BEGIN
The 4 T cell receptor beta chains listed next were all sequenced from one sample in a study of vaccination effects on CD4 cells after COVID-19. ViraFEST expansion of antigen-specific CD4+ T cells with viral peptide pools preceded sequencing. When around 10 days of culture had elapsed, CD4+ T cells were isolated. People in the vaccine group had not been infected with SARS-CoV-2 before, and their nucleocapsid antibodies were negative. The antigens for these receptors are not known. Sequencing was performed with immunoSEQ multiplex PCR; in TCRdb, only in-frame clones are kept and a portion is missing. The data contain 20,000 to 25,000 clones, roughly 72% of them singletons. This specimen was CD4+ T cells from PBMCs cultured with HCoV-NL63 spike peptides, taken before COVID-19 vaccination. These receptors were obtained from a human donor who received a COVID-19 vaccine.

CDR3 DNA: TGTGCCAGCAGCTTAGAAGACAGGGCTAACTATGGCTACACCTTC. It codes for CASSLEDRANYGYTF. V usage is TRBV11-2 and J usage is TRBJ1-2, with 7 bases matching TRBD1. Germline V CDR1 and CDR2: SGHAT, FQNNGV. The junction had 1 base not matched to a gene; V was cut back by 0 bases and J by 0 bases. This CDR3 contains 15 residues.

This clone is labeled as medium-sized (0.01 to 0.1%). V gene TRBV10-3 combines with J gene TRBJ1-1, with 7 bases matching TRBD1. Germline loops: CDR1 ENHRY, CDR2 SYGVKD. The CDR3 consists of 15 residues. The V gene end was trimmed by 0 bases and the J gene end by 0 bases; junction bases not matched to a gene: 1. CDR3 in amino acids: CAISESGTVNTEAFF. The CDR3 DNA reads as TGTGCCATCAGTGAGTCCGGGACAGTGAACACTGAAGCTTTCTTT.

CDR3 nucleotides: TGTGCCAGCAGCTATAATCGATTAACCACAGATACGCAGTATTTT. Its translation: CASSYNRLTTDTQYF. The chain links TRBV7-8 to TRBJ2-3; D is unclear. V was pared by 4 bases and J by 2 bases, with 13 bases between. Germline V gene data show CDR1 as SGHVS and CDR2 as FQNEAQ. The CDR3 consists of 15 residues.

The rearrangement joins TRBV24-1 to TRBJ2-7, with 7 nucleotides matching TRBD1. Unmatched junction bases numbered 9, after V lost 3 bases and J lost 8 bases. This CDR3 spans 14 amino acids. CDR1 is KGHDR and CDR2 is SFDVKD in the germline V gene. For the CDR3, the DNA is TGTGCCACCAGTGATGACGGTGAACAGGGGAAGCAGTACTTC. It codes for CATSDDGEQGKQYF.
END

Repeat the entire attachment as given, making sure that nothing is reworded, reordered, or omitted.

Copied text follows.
The 4 T cell receptor beta chains listed next were all sequenced from one sample in a study of vaccination effects on CD4 cells after COVID-19. ViraFEST expansion of antigen-specific CD4+ T cells with viral peptide pools preceded sequencing. When around 10 days of culture had elapsed, CD4+ T cells were isolated. People in the vaccine group had not been infected with SARS-CoV-2 before, and their nucleocapsid antibodies were negative. The antigens for these receptors are not known. Sequencing was performed with immunoSEQ multiplex PCR; in TCRdb, only in-frame clones are kept and a portion is missing. The data contain 20,000 to 25,000 clones, roughly 72% of them singletons. This specimen was CD4+ T cells from PBMCs cultured with HCoV-NL63 spike peptides, taken before COVID-19 vaccination. These receptors were obtained from a human donor who received a COVID-19 vaccine.

CDR3 DNA: TGTGCCAGCAGCTTAGAAGACAGGGCTAACTATGGCTACACCTTC. It codes for CASSLEDRANYGYTF. V usage is TRBV11-2 and J usage is TRBJ1-2, with 7 bases matching TRBD1. Germline V CDR1 and CDR2: SGHAT, FQNNGV. The junction had 1 base not matched to a gene; V was cut back by 0 bases and J by 0 bases. This CDR3 contains 15 residues.

This clone is labeled as medium-sized (0.01 to 0.1%). V gene TRBV10-3 combines with J gene TRBJ1-1, with 7 bases matching TRBD1. Germline loops: CDR1 ENHRY, CDR2 SYGVKD. The CDR3 consists of 15 residues. The V gene end was trimmed by 0 bases and the J gene end by 0 bases; junction bases not matched to a gene: 1. CDR3 in amino acids: CAISESGTVNTEAFF. The CDR3 DNA reads as TGTGCCATCAGTGAGTCCGGGACAGTGAACACTGAAGCTTTCTTT.

CDR3 nucleotides: TGTGCCAGCAGCTATAATCGATTAACCACAGATACGCAGTATTTT. Its translation: CASSYNRLTTDTQYF. The chain links TRBV7-8 to TRBJ2-3; D is unclear. V was pared by 4 bases and J by 2 bases, with 13 bases between. Germline V gene data show CDR1 as SGHVS and CDR2 as FQNEAQ. The CDR3 consists of 15 residues.

The rearrangement joins TRBV24-1 to TRBJ2-7, with 7 nucleotides matching TRBD1. Unmatched junction bases numbered 9, after V lost 3 bases and J lost 8 bases. This CDR3 spans 14 amino acids. CDR1 is KGHDR and CDR2 is SFDVKD in the germline V gene. For the CDR3, the DNA is TGTGCCACCAGTGATGACGGTGAACAGGGGAAGCAGTACTTC. It codes for CATSDDGEQGKQYF.